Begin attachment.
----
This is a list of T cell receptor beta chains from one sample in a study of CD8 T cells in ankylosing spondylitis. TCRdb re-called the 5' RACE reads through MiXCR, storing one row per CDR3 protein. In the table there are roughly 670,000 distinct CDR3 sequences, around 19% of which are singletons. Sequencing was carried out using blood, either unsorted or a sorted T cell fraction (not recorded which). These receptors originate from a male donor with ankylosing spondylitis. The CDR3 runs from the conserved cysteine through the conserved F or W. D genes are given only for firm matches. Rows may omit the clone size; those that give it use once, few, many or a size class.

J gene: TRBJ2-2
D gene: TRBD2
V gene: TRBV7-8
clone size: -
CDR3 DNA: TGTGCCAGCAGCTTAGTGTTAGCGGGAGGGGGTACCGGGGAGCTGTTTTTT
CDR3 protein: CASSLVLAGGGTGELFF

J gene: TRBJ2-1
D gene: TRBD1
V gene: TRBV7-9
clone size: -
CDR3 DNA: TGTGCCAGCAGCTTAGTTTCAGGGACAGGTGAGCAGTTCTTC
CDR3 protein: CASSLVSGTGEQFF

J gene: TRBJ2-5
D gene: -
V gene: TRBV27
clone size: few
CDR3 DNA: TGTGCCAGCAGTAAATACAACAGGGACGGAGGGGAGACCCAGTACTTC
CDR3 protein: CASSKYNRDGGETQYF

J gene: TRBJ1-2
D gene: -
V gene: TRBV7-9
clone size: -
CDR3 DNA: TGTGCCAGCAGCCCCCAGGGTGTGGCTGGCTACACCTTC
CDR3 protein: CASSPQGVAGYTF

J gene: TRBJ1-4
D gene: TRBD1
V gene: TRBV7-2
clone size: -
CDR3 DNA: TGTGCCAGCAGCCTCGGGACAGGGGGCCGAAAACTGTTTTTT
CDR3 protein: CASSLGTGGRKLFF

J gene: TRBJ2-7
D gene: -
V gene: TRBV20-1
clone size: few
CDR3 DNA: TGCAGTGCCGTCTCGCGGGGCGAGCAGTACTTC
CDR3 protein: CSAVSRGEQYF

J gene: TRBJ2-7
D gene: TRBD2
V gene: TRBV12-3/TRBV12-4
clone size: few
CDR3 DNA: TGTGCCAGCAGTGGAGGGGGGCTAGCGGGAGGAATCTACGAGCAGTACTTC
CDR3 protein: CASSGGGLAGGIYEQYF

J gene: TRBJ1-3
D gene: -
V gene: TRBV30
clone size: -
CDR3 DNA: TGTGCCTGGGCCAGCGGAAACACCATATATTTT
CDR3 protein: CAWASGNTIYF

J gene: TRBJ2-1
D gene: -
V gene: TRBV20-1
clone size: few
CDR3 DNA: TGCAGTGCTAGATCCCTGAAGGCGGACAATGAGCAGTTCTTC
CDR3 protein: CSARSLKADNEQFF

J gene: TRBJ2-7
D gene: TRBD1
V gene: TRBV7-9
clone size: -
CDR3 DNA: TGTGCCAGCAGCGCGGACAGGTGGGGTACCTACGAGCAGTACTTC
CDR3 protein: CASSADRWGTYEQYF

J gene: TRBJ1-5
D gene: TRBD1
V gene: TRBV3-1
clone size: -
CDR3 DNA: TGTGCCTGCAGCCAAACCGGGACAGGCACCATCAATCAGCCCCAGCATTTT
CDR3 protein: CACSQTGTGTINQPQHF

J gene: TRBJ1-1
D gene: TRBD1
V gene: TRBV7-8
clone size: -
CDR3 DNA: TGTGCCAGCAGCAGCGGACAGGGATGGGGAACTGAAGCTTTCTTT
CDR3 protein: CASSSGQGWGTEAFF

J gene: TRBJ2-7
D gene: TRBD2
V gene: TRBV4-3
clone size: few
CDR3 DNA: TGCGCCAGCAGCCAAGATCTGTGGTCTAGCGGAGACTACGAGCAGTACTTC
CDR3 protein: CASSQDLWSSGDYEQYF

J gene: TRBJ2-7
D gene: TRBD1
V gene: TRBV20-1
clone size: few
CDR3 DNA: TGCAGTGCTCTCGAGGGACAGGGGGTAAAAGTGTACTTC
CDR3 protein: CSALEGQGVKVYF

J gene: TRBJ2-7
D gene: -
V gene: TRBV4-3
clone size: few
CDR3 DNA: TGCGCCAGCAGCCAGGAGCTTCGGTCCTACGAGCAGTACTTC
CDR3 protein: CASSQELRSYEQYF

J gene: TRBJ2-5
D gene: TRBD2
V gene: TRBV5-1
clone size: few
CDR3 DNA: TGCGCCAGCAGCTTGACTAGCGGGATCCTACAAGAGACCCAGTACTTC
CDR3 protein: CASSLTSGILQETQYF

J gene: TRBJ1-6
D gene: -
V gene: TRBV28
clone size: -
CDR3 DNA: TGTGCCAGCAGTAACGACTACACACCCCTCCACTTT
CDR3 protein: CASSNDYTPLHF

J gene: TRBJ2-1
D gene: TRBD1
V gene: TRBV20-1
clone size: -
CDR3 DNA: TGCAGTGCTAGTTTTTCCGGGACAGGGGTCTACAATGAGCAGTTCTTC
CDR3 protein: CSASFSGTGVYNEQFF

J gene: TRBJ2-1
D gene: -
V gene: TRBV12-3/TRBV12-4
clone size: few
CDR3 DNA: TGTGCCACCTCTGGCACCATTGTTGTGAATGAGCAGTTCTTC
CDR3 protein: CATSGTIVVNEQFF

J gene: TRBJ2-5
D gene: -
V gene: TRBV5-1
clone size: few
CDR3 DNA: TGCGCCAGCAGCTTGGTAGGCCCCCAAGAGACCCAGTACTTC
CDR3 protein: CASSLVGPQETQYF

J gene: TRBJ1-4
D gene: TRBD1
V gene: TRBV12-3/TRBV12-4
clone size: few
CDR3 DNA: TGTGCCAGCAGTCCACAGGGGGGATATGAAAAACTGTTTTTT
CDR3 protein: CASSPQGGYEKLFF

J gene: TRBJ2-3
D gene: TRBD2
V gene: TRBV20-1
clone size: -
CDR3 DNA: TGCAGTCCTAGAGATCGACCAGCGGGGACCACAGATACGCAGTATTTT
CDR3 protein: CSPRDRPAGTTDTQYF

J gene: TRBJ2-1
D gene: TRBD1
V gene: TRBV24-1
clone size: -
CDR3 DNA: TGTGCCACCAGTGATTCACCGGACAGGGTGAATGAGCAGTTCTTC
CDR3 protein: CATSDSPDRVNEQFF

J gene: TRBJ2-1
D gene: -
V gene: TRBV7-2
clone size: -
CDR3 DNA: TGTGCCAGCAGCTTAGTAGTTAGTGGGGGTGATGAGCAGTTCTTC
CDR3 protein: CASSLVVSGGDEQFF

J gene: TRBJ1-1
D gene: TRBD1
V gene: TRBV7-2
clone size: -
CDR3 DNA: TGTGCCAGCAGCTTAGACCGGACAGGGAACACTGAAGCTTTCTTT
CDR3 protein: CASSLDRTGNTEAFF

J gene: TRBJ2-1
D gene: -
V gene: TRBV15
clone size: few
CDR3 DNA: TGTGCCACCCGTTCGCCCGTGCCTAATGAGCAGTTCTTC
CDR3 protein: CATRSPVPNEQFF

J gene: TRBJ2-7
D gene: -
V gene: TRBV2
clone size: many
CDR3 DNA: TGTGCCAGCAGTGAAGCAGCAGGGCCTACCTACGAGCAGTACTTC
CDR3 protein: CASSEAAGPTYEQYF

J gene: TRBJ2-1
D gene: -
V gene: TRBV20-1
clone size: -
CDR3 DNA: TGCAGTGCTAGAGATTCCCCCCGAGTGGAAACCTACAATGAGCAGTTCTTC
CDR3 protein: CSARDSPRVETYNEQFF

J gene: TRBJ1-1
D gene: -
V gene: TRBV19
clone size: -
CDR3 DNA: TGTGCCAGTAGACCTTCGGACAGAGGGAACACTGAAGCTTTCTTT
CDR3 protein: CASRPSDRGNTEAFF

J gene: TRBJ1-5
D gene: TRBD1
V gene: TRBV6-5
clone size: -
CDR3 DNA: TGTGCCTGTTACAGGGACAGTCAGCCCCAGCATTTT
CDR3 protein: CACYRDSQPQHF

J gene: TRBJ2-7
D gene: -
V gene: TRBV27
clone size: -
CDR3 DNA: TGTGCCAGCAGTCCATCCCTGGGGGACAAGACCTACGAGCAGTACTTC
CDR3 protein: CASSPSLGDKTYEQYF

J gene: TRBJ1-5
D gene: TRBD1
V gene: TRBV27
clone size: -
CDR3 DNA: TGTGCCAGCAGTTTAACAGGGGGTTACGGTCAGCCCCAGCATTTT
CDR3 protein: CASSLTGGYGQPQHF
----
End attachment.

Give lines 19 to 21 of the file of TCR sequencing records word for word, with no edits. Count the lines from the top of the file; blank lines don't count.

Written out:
CDR3 protein: CASSKYNRDGGETQYF

J gene: TRBJ1-2
D gene: -